By: Diane Kashin, Ed. D, RECE.
I feel like I lived a year in a month. In my last blog post, I revealed that I spent last year battling breast cancer and have stepped into 2020 as a survivor. I left for a holiday with my husband 10 days after my last radiation treatment. We watched the sun set on 2019 in Islamorada, a village encompassing 6 of the Florida Keys. A few days later we arrived in Key West, a place that we have been returning to year after year. We love the Conch Republic, a place close to perfect but far from normal. We love the history, the weather, the food, the music, the ambience and the sunsets. Every night I felt safe to watch the sunset from our balcony that overlooked the ocean and the famous Mallory Square. Without my wig covering my near bald head, I would revel in the magnificence of the scene with the people, the performers and the pelicans. Most of all the sunsets took my breath away.
During the day I would put my wig and a hat on to go out for a walk around the beautiful island that is Key West. We would come back to the pool and I would hide in a cabana behind a curtain without my hat and without a wig. One week back from the sunshine state, I decided to pack the wig away even though I had two workshops scheduled in Chatham, Ontario – a place I love to visit because the early learning community there has always been so welcoming and wonderful. I was hopeful that I would be accepted, and I could look beyond the image in the mirror and let go of my vanity and inhibition. In fact, hope is my word for 2020. The experience exceeded my expectations and I am so grateful for the kindness extended to me during my time in this lovely little town in southwestern Ontario. I have been especially moved by the personal stories shared with me because I addressed my short hair upfront. Throughout, I was supported by my daughter, my role model, my inspiration who unfortunately, experienced breast cancer three years ago. As she says, it is not often that a daughter has a major life experience before the mother. She told me that I already have a platform to inspire others, that being my brain. Now I could inspire with my strength as well. I don’t always feel so smart or strong, but I know now I made the right decision. It is not just the lovely comments and the warm hugs offered in Chatham it is the kindness extended to me after my last blog post. This gives me such hope for myself, the early learning community everywhere and for early childhood educators who are the salt of the earth. I thank everyone for sharing their words for 2020. I have put them into a word cloud. The larger font indicates the word was shared multiple times. The words give hope, direction and voice.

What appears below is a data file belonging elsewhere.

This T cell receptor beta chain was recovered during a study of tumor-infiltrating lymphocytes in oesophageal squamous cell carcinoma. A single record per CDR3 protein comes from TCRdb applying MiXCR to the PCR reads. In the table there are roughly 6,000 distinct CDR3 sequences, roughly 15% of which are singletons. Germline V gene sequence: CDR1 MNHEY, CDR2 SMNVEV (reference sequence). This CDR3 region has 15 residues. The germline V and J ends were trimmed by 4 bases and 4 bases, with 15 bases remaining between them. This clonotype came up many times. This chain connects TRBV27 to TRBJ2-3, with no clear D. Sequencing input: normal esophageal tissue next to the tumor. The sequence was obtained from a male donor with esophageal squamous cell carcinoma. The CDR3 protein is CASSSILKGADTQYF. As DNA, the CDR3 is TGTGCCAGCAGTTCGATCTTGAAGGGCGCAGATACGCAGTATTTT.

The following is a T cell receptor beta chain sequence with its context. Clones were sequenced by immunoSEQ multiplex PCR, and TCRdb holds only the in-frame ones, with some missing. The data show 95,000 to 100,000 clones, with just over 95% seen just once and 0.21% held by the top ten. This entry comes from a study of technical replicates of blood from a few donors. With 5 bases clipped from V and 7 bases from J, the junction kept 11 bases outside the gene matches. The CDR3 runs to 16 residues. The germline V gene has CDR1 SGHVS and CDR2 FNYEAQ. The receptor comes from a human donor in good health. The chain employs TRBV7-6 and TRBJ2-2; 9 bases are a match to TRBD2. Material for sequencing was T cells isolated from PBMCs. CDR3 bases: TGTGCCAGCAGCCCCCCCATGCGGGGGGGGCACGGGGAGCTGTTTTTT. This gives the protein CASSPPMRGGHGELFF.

When I was writing, 2020 Visioning in Early Learning: My One Word for the Year, I wanted to create a graphic with my chosen word … hope. I looked through my photos and picked a sunrise, not a sunset. Sunrises are so hopeful, indicating a new day filled with new possibilities. Every day, I can see the sunrise over the beautiful Oak Ridges Moraine from my living room window. I don’t have to travel far to recognize a new day filled with hope.
I love when my thoughts have a soundtrack and for this blog post, the song in my head is one that brings back memories of my childhood. Sunrise, Sunset, from the musical Fiddler on the Roof, was my father’s favourite.
Swiftly flow the days
Seedlings turn overnight to sunflowers
Blossoming even as we gaze
Swiftly fly the years
One season following another
Laden with happiness and tears
While Key West, is far away, I am grateful for my little cottage in Grand Bend, Ontario. Another place known for magnificent sunsets. This past summer, I missed so many of those sunsets because I was so sick. In 2020, I am looking forward to many summer nights, on the beach, watching the sunset with friends and family. Every sunset is different signalling the end of the day and the dawn of a new one filled with much potential.
With every sunset I am grateful. Sunrises fill me with hope. This past week, I had the extreme good fortune to experience a sunrise on the Land by a fire at the Lake St. George Early Years Bush Centre. Visioning for the York Region Nature Collaborative in this way was very profound and meaningful. I am hopeful for the work that we will be doing across four seasons. Our winter offering, Land as Our First Teacher: Exploring Relationships Between Indigenous Storytelling and Pedagogical Documentation on February 15th, 2020 is just around the corner and there are still tickets available. We will once again be offering, Land as Our First Teacher: Establishing and Maintaining Relationships in the spring, on April 26th, 2020. Then in the summer, the Rhythm of Learning in Nature will be back at Lake St. George, a wonderful place to experience both the sunrise and the sunset. Proceeds from all of our events go towards the Land as Our First Teacher Educational Fund designed to make conservation lands accessible to urban Indigenous children and their families by helping with transportation costs, honorariums for Elders and Knowledge Keepers, and other material costs that support Land based Indigenous Education. I am hopeful and grateful for every sunrise and sunset as I move forward in a good way. I thank all the readers of this blog and especially those who took the time to share their chosen words for 2020. I wish for you all a year full of sunrises and sunsets.